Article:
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New AtlanticistAug 20, 2021
Will digital money belong to democrats or despots?
By Arjun Bisen
As democracies engage in long and robust debates about the tradeoffs and risks of CBDCs, authoritarian governments continue to push forward with a simpler, centralized vision that strengthens their grip on power with significant geopolitical and human rights implications.
Arjun is a nonresident fellow at the Atlantic Council’s Digital Forensic Research Lab. He also serves as an advisor to technology companies and governments on the opportunities and risks at the intersection of technology, social impact and foreign policy. He is currently a product policy advisor for Google Search, leading policy efforts on information quality, user safety, and countering disinformation.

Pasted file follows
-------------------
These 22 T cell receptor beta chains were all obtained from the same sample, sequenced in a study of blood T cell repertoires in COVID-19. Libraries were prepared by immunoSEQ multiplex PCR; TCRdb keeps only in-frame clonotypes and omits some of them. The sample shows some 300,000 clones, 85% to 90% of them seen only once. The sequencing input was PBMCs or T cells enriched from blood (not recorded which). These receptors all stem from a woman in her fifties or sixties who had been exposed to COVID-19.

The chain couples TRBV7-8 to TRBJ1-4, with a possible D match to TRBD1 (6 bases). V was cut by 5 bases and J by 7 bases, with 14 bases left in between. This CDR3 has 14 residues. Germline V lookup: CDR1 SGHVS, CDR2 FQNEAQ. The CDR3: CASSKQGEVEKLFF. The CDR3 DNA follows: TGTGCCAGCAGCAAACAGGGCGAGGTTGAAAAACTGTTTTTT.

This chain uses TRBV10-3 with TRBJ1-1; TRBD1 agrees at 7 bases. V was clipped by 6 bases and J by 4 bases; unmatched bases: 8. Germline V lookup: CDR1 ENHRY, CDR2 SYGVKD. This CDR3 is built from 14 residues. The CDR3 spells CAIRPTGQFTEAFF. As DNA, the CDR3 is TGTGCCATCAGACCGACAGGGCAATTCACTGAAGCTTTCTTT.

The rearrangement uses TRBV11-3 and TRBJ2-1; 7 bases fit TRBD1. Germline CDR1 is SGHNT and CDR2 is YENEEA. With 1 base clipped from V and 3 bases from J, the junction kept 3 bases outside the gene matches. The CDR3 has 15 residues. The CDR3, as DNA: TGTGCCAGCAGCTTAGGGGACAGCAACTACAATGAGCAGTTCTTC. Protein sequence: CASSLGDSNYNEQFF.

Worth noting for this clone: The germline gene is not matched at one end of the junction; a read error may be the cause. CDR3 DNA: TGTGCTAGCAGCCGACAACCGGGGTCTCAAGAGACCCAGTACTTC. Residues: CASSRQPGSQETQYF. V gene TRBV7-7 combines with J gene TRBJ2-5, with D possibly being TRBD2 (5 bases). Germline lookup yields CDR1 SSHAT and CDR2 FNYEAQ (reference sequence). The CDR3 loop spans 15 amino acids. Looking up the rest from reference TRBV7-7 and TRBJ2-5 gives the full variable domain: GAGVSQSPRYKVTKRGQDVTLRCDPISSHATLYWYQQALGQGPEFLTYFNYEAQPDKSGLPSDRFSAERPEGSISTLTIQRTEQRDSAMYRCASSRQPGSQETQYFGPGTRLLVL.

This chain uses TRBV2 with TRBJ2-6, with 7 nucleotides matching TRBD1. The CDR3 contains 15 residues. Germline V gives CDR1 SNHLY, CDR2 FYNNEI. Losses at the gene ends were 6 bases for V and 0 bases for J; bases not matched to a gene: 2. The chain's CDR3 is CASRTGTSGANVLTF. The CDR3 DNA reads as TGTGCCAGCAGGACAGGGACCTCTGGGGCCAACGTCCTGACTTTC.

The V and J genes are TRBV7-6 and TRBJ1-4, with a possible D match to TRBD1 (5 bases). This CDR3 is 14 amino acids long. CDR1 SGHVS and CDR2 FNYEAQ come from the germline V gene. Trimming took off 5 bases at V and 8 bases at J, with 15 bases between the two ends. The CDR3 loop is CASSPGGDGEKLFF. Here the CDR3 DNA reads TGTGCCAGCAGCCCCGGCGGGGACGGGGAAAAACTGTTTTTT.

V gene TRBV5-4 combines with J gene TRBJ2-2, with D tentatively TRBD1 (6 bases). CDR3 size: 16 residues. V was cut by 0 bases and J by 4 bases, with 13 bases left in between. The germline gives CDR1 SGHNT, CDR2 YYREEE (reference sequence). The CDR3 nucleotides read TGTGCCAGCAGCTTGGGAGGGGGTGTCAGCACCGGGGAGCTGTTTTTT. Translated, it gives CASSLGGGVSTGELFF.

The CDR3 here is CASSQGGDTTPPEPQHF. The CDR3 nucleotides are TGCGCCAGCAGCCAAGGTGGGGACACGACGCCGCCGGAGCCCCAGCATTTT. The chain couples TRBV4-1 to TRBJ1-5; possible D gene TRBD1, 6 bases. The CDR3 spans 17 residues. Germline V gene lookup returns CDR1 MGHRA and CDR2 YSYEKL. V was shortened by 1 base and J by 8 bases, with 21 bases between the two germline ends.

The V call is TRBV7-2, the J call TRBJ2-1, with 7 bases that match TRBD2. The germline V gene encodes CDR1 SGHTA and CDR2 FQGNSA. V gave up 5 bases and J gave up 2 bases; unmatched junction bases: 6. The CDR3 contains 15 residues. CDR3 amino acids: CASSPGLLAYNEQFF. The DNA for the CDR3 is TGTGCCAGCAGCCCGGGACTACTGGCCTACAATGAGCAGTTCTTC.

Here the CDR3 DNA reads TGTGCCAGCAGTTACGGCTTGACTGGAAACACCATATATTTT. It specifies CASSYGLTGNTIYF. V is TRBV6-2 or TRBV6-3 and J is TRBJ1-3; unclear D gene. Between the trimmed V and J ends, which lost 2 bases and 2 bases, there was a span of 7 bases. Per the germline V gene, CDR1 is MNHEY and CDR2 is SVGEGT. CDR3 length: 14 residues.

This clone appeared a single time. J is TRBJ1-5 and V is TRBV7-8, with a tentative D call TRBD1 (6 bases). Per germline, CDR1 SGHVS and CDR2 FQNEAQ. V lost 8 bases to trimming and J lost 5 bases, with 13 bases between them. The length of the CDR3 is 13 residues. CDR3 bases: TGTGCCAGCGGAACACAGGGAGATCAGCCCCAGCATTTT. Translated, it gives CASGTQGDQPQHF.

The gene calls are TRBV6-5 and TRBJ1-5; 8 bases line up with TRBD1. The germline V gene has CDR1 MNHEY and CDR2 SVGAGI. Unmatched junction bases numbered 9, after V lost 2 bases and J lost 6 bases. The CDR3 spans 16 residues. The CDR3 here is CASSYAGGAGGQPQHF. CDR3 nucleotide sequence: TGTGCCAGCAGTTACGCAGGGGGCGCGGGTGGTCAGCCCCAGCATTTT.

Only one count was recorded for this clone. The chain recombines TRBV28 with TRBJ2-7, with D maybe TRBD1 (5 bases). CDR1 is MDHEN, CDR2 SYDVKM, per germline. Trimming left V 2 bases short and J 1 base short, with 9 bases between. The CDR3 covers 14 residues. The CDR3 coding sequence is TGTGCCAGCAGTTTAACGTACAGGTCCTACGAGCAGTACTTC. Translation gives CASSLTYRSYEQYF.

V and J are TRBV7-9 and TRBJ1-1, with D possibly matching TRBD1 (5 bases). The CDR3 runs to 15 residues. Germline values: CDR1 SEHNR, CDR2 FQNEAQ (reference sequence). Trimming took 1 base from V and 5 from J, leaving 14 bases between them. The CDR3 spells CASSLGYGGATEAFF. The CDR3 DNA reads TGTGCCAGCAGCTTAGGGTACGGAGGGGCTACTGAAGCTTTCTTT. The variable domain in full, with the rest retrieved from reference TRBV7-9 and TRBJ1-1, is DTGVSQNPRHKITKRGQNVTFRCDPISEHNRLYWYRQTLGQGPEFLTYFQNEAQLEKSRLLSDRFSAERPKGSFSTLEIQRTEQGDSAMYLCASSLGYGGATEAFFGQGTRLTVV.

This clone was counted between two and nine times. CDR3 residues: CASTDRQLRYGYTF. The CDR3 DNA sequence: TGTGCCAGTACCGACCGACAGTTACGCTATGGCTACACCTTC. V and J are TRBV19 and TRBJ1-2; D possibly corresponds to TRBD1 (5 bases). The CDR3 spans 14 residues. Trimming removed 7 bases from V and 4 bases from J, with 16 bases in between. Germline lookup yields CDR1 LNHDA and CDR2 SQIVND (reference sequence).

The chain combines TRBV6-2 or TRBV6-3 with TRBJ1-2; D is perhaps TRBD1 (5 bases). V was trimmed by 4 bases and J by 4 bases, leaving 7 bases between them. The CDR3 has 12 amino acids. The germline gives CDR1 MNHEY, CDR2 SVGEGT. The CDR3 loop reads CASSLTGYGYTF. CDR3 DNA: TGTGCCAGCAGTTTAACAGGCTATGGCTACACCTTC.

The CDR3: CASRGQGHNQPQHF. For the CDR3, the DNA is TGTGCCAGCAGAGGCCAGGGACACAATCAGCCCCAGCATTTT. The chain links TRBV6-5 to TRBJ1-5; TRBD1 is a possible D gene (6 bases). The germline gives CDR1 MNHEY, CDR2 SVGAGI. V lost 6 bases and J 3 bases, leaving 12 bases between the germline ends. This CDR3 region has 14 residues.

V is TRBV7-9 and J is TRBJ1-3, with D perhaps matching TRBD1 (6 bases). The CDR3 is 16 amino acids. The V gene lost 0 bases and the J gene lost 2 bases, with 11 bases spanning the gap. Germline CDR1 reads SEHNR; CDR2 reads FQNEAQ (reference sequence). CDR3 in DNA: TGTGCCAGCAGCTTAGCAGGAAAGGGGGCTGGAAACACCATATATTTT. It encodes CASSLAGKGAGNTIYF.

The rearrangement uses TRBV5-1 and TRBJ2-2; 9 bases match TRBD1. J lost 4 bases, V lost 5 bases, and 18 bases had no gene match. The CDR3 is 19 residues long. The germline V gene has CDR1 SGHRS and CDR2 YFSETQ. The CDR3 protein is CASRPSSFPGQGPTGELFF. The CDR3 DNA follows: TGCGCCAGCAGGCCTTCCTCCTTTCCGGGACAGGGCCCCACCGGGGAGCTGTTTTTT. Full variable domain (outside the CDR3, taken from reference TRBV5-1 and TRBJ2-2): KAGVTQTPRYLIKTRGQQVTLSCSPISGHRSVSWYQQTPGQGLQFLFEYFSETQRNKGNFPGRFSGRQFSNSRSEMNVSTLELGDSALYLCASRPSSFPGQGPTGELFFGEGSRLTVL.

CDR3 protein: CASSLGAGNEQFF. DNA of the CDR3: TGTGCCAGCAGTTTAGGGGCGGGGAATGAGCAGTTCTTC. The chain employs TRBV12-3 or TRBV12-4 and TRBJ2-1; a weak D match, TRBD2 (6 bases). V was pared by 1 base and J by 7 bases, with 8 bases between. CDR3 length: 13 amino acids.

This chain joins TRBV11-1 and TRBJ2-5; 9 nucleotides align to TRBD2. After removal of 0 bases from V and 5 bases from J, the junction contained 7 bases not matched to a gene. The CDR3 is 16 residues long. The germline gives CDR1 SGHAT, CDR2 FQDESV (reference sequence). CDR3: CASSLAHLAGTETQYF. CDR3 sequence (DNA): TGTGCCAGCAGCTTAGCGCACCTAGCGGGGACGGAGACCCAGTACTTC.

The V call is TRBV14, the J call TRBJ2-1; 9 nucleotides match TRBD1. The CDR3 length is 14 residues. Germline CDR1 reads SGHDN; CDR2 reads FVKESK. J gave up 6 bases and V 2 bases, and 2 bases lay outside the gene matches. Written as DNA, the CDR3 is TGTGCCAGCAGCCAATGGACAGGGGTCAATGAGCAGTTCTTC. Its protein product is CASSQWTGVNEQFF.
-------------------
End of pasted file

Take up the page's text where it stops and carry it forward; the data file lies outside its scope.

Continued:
Prior to Google, he was a Fulbright scholar at Harvard Kennedy School, where he wrote his Masters thesis on tech and foreign policy, founded a political risk startup and designed a tech policy course taught at the Business, Engineering and Policy schools with Former SecDef Ash Carter. He also trained US election officials on cyber security, advised Twitter on content moderation, and worked as a Product Manager for the US Census Bureau’s data portal.
He served as an Australian diplomat for eight years, drafting Australia’s cyber strategy, focusing on geopolitics across the Indo-Pacific, negotiating trade agreements, and leading large UN aid programs on elections integrity, disability rights, and landmine clearance. He also undertook a diplomatic posting to Cambodia, reporting on human rights, domestic politics, and China’s diplomatic influence in South-East Asia. He sits on the board of nonprofits providing support indigenous and asylum seeker communities in Sydney.